Not mentioned above, but noted in an earlier post, are auto loan lenders. Those are difficult to short as traded stocks. Just not as common as the above companies. But, let’s not forget the implosion of that lending industry over the next few years. And, hopefully, the news of current employees turned whistleblowers to expose the wrongdoings going on today.
As for the Myths…one of the most annoying ones I have heard over the past 5+ years is the ‘great’ population growth in our Central Business Districts (CBDs) due to The Stupid Generation wanting to live where they work and play, etc. As a Huffington Post article from May 2015 stated:
“The trend toward greater suburbanization was strong through most of the period between 2000 and 2011, though faltered in the later years, as the economy declined. At the same time, the CBDs were adding population for the first time in decades, which contributed to a net urban core gain of 40,000 new residents between 2000 and 2011. This welcome trend seems likely to continue.
Yet, in context, the CBD gains are small. Between 2000 and 2011, 99.8% of the growth was in the suburbs and exurbs (18.5 million). The latest Census Bureau estimates, just released, show a strengthening of suburban and exurban growth, with rising net domestic migration. With a good economy, there could be favorable prospects for growth in the entire city, from the urban core, through the suburbs to the exurbs.”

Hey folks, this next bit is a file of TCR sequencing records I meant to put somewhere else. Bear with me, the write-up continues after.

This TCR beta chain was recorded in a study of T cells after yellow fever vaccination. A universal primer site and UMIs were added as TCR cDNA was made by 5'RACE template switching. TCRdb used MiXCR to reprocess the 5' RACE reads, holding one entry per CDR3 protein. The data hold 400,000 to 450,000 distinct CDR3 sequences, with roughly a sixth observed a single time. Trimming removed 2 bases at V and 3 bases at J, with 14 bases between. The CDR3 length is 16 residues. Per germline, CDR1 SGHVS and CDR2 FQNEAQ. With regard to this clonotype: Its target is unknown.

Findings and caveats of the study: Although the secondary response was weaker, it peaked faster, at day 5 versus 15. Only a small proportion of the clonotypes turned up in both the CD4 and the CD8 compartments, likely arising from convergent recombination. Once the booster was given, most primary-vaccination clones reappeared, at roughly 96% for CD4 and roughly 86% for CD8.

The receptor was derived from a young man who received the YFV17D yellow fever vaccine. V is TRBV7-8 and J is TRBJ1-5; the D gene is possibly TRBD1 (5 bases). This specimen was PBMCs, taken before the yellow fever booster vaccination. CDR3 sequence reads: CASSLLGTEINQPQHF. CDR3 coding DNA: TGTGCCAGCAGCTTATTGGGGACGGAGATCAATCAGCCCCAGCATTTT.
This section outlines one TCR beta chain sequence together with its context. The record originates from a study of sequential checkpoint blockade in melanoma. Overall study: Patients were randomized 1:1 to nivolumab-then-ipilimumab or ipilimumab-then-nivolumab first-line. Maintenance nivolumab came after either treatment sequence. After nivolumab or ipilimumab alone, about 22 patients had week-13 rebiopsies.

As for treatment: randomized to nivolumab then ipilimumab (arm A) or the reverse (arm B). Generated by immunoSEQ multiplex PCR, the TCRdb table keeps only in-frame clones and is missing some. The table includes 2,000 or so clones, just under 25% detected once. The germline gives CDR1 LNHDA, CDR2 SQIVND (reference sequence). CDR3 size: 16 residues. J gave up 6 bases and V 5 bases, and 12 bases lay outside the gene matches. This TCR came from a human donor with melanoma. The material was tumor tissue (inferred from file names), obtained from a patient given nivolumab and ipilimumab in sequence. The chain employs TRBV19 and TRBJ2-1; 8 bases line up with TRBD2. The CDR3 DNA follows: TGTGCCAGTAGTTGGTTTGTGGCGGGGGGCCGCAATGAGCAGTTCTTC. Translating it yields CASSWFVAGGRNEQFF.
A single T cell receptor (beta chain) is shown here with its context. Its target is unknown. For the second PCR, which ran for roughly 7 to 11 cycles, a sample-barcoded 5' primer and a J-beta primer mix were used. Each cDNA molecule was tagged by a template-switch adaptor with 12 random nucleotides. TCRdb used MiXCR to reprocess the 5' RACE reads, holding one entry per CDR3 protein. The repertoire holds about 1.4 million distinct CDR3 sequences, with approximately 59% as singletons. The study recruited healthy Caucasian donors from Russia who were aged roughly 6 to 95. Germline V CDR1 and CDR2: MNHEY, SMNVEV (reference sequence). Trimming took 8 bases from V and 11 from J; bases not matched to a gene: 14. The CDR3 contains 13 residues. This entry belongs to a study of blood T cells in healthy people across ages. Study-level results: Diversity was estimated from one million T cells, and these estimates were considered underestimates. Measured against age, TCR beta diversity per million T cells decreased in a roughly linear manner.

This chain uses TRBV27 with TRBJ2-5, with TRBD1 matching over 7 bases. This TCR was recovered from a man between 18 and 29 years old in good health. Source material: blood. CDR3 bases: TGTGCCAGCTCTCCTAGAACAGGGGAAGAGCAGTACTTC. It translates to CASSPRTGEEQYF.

I read somewhere else that the percentage of people living in CBDs has not increased since 2000, but has increased slightly in the suburbs. The VAST MAJORITY of The Stupid Generation has moved to the suburbs, not downtowns.
According to a recent survey by the Demand Institute, 75% of millennials consider home ownership a long-term goal and 48% (!) plan to move from renting to owning in the next 5 years. Not much has changed between prior generations and this one. Just a lot of hype by those who want us to believe downtowns are all the rage and developers who want someone else to get caught holding the bag when this cycle ends.
Lastly, a few minor rants against The Stupid Generation. They entertain me as they think they are inventing things that have long ago been invented already. e.g. a new term is out ‘micro-apartments.’ Well, efficiencies and studio apartments have been around forever. And the term ‘tiny house’ – as we have called them for 50+ years, RVs! It is funny that they act as if this is a conscious decision to want a small house. The truth is they cannot afford anything more than a small house! That is also the reason for not owning as many cars, having to walk to places, etc. Us Baby Boomers made their world that way, they did not decide to have it this way! And lastly, it is a pound sign, not a hashtag:)
And I think I invented a word today – hackjacking. When we start riding in automated cars as simply passengers and someone hacks our car and takes us on a joy ride or holds us for ransom until we send money to them to release their hold on our car, we will have been hackjacked:)
Til next time, Spend Forward and Use Forward!